Feeds

Lunar mineral turns up in Oz

Tranquillityite spotted in WA rocks

SANS - Survey on application security programs

Until now, the mineral tranquillityite – consisting of iron, zirconium, yttrium, titanium, silicon and oxygen, and almost completely useless – has only been observed in rocks brought back from the glory days of the moon landings. Now, a team of scientists in Western Australia has found it for the first time in Earthbound samples.

Of the three minerals first observed in lunar basalts collected by Apollo astronauts, only tranquillityite had not since been spotted on Earth; armalcolite and pyroxferroite both turned up within around a decade of the moon landings.

The Curtin University / University of Western Australia team searched igneous rocks in that state, seeking out samples that hadn’t undergone large-scale metamorphic changes because tranquillityite is easily transformed into other minerals by heat and pressure.

The reddish-brown tranquillityite was discovered in rocks found at the Eel Creek Formation in the north-eastern Pilbara Craton – in other words, a long way from anywhere – where rocks from Archean Earth (more than 2.5 billion years old) can be found.

Electron scanning with an ion microscope was used to identify the distinctive scattering patterns tranquillityite produces, according to Science Now.

While economically useless, the researchers (Birger Rasmussen and Courtney Gregory of Curtin University, Janet Muhling and Alexandra Suvorova of the University of Western Australia) believe tranquillityite will be useful in helping to determine the age of other rocks.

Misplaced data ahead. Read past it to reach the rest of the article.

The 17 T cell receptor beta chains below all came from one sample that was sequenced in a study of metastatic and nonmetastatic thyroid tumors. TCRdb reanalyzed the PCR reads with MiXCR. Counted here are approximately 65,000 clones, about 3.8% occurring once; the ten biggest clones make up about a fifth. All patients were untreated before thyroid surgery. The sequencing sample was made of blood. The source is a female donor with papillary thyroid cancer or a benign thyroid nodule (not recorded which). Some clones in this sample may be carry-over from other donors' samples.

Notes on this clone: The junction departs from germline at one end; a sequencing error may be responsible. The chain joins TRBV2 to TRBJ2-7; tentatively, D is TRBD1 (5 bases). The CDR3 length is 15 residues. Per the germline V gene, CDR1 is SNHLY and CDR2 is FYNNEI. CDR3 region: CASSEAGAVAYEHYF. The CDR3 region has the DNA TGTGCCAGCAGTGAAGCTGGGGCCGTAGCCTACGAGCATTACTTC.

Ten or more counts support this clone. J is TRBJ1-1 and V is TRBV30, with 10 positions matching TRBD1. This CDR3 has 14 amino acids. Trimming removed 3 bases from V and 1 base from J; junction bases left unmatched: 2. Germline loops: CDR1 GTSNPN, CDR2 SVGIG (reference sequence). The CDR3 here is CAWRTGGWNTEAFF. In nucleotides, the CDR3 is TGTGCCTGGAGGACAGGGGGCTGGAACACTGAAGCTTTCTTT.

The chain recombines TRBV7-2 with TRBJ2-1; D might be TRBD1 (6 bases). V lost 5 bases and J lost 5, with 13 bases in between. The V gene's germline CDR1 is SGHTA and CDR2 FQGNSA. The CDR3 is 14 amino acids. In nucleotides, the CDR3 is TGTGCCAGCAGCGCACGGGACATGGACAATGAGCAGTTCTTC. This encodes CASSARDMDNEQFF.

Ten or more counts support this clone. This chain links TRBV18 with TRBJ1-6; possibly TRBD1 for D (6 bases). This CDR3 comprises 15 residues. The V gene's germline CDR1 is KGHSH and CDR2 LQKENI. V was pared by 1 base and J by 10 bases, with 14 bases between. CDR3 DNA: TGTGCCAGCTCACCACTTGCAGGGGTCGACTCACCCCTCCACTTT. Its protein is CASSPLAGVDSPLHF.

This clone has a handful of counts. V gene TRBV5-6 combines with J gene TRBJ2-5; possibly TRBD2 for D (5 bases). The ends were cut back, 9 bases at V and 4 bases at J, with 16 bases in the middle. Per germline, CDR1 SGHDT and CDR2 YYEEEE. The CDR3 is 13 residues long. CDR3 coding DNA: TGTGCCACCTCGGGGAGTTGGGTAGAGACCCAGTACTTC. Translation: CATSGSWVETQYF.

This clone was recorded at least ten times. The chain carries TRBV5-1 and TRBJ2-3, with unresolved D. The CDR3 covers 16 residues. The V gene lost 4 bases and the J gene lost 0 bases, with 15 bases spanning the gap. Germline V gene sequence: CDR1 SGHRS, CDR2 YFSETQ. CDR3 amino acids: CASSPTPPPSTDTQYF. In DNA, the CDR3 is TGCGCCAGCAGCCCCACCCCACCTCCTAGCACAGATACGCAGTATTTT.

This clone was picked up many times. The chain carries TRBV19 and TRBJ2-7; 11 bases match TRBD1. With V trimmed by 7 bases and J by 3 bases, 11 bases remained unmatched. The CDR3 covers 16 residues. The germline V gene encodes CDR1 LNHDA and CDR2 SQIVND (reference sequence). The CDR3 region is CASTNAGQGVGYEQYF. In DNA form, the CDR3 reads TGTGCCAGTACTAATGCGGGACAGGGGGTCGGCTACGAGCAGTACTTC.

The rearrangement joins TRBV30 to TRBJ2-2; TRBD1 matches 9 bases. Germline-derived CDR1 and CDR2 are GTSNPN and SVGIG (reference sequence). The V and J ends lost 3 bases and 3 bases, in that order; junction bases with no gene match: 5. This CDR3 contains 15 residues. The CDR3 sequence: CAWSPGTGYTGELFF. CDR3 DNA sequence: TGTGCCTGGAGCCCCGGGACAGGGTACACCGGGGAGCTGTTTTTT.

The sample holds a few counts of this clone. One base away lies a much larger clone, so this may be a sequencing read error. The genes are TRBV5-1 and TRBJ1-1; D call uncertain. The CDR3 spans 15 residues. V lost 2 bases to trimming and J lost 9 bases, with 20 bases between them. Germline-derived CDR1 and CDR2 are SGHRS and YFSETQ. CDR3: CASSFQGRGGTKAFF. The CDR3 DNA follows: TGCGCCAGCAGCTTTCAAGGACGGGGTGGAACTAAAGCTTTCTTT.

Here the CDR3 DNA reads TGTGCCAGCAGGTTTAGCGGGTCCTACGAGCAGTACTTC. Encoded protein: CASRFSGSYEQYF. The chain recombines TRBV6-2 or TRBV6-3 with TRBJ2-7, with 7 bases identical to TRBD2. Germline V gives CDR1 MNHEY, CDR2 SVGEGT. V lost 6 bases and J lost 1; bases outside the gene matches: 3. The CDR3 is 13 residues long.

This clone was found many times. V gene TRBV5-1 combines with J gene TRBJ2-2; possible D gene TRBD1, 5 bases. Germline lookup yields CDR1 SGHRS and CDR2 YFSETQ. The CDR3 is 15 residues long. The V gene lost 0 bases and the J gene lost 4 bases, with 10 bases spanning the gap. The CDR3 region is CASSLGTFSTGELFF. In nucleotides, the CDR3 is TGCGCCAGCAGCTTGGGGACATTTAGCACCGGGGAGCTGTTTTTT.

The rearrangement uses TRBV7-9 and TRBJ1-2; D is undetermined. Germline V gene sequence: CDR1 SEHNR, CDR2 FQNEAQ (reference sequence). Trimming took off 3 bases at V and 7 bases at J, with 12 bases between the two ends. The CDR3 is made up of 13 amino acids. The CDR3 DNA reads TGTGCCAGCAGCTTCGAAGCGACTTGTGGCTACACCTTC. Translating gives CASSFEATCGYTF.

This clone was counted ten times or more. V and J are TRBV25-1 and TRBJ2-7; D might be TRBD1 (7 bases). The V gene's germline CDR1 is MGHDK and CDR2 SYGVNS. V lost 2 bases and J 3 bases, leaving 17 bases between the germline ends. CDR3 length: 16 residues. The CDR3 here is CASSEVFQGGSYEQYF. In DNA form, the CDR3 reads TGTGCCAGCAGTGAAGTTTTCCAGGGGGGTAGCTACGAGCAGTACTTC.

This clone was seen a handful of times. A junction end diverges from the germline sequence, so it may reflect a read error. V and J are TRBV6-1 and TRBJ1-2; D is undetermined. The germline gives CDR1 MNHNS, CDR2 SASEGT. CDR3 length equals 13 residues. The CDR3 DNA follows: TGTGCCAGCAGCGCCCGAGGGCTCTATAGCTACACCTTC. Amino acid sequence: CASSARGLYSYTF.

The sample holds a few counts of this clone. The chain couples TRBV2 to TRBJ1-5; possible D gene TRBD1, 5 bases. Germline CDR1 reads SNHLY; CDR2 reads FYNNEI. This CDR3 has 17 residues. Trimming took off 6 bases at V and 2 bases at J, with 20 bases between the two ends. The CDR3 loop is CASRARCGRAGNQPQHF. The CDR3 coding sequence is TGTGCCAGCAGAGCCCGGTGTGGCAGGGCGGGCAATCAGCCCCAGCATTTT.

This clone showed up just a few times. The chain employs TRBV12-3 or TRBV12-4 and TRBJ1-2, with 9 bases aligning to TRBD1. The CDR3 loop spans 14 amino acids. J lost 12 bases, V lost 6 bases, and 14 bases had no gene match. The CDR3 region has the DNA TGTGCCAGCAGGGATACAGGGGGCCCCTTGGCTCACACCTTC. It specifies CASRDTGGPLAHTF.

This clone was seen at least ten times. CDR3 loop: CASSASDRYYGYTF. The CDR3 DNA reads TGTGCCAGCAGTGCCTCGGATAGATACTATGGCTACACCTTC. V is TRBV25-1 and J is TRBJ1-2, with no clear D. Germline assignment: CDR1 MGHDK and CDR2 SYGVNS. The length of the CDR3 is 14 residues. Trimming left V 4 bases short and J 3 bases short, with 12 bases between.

“Where sufficiently coarse, it represents an exceptional new U-Pb geochronometer,” they note in the abstract of their paper published in Geology.

Given how many real moon rocks have been lost by NASA, it can only be a matter of time before frauds and fakers start dying in the Pilbara while looking for their own tranquillityite samples to pass off as the real thing. ®

3 Big data security analytics techniques

More from The Register

next story
Most Americans doubt Big Bang, not too sure about evolution, climate change – survey
Science no match for religion, politics, business interests
KILLER SPONGES menacing California coastline
Surfers are safe, crustaceans less so
Discovery time for 200m WONDER MATERIALS shaved from 4 MILLENNIA... to 4 years
Alloy, Alloy: Boffins in speed-classification breakthrough
LOHAN and the amazing technicolor spaceplane
Our Vulture 2 livery is wrapped, and it's les noix du mutt
Liftoff! SpaceX Falcon 9 lifts Dragon on third resupply mission to ISS
SpaceX snaps smartly into one-second launch window
STEALTHY NANOROBOTS dress up as viruses, prepare to sneak into YOUR BODY
Cloaking techniques nicked from viruses tackle roadblocks on way to medical frontier
Elon Musk's LEAKY THRUSTER gas stalls Space Station supply run
Helium seeps from Falcon 9 first stage, delays new legs for NASA robonaut
prev story

Whitepapers

Mobile application security study
Download this report to see the alarming realities regarding the sheer number of applications vulnerable to attack, as well as the most common and easily addressable vulnerability errors.
3 Big data security analytics techniques
Applying these Big Data security analytics techniques can help you make your business safer by detecting attacks early, before significant damage is done.
The benefits of software based PBX
Why you should break free from your proprietary PBX and how to leverage your existing server hardware.
Securing web applications made simple and scalable
In this whitepaper learn how automated security testing can provide a simple and scalable way to protect your web applications.
Combat fraud and increase customer satisfaction
Based on their experience using HP ArcSight Enterprise Security Manager for IT security operations, Finansbank moved to HP ArcSight ESM for fraud management.